The season of Advent begin on Sunday, December 1st. Advent includes the four Sundays prior to Christmas. This Advent Resurrection Lutheran Church is participating in the Advent Conspiracy. Too often the season of Advent is a whirlwind of gift-buying and party-preparation that misses out on the centrality of Jesus’ birth. The Advent Conspiracy seeks to reinvigorate the purpose of the season by refocusing our attention on Jesus.
The Advent Conspiracy (AC) was started by church pastors several years ago as a way to keep Jesus central during this hectic season. (You can read about it here)
As the AC states
We all want our Christmas to be a lot of things. Full of joy. Memories. Happiness. Above all, we want it to be about Jesus. What we don’t want is stress. Or debt. Or feeling like we “missed the moment”. Advent Conspiracy is a movement designed to help us all slow down and experience a Christmas worth remembering. But doing this means doing things a little differently. A little creatively.
The four Sundays of Advent each have a special focus.
Christmas marks the moment where God’s promise was fulfilled and love took form, tiny fingers and all. It is a moment that deserves our full attention and praise. We put Worship Fully as AC’s first tenet because we believe the level of our involvement at Christmas is based entirely on how much we are celebrating Christ’s birth. He deserves celebration; one that is creative, loud and directs every heart His way.
For Resurrection we are delighted to welcome Dr. Michael Chan back as he preaches on Daniel 3 and the trust and power of worship.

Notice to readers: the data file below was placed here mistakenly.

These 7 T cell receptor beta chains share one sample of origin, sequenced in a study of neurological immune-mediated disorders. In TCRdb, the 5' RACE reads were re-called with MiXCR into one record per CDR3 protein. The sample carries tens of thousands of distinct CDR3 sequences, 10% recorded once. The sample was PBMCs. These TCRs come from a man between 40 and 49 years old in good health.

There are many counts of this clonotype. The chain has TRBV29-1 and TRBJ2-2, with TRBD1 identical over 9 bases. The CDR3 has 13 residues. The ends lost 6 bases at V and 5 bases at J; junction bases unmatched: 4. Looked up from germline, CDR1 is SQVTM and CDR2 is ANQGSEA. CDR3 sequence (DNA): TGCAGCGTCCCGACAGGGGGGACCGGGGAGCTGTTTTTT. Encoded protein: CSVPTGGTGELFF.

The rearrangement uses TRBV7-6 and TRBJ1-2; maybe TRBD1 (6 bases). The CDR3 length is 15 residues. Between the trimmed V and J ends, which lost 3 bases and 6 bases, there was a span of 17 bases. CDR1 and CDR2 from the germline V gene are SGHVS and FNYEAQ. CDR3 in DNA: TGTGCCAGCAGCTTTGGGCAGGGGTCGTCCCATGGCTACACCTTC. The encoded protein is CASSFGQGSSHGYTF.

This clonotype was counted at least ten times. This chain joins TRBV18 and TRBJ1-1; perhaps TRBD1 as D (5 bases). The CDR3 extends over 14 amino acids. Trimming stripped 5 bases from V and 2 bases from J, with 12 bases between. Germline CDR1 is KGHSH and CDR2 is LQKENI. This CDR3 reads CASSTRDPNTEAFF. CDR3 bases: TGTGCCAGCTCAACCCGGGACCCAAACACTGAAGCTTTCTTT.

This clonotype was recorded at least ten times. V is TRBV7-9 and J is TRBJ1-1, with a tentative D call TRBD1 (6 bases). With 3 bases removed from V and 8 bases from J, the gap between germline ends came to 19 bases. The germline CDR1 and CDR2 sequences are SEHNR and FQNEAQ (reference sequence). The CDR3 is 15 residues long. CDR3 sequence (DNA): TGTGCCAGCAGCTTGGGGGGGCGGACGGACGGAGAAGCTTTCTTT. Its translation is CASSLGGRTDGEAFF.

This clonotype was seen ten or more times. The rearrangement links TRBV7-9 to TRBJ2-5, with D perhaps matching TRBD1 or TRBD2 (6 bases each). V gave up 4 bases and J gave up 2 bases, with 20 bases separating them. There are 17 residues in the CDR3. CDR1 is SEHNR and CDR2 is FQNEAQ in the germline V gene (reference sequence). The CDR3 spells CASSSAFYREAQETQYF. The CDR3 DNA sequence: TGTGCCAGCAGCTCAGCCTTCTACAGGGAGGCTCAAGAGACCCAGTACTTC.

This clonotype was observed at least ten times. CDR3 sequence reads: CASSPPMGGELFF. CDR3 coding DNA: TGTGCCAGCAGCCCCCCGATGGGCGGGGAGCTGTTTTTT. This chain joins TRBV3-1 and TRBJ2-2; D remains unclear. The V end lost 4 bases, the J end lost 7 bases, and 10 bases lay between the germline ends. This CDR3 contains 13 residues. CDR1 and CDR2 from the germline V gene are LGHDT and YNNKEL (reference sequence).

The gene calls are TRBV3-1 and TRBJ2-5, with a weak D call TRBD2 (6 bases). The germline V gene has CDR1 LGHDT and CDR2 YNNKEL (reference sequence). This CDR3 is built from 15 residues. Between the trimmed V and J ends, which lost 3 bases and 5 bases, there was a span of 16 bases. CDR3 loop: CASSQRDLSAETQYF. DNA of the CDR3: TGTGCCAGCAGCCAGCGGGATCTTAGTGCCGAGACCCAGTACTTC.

The other three themes (which will have separate blog posts in the coming weeks) are
What do you appreciate about the season of Advent?
Lord Jesus, deepen my love for you and your people throughout the season of Advent.
Advent comes during the dark cold month of December. The sun hangs low in the Minnesota sky and frequent storms race across the prairie. This past Sunday a 15 inch snowfall disrupted our daily lives. During this season we often hanker for some warmth and light, some good cheer. The world seems ready to collapse and die.
In Advent, I am reminded of Jesus’ words,
There will be signs in the sun, the moon, and the stars, and on the earth distress among nations confused by the roaring of the sea and the waves. People will faint from fear and foreboding of what is coming upon the world, for the powers of the heavens will be shaken. Then they will see ‘the Son of Man coming in a cloud’ with power and great glory. Now when these things begin to take place, stand up and raise your heads, because your redemption is drawing near. (Luke 21:25-28)
Jesus experienced the broken, destructive shadows of creation. He knew the despair we can slip into. Yet he would not let us go. It’s as if we are on a long sea voyage and terrible storms are smashing our ship. The storms of sickness, violence, neglect, sin and death cause us to despair. Why celebrate Christmas when the world appears to be so harsh, cold and cruel? But the present storms are not the end of the story, only a temporary part in God’s glorious story of safe passage. Even as the seas roar, our safe harbor in Jesus is drawing near. A safe harbor called Bethlehem.
Lord Jesus, you gave us a glorious promise that someday your whole creation will be made new again. Grant us the faith to trust in your promise and the everlasting hope to live by your power. Raise our heads high and let us sing your praise with energetic joy today. Amen.
This week is filled with colorful adjectives: Thanksgiving Thursday, Black Friday, Small Business Saturday, and Cyber Monday. Somehow Sunday was skipped. Perhaps we could name it Stir-up Sunday (from Bishop Larry Wohlrabe). He is remembering the prayer for the first Sunday in Advent:
Stir up your power, O Lord, and come. Protect us by your strength and save us from the threatening danger of our sins, for you live and reign with the Father and the Holy Spirit, one God, now and forever. (Lutheran Book of Worship, p.13)
The prayer is based on Psalm 80:1 -2.
Give ear, O Shepherd of Israel, you who lead Joseph like a flock! Stir up your might and come to save us.
I certainly could use some of that stir-up power.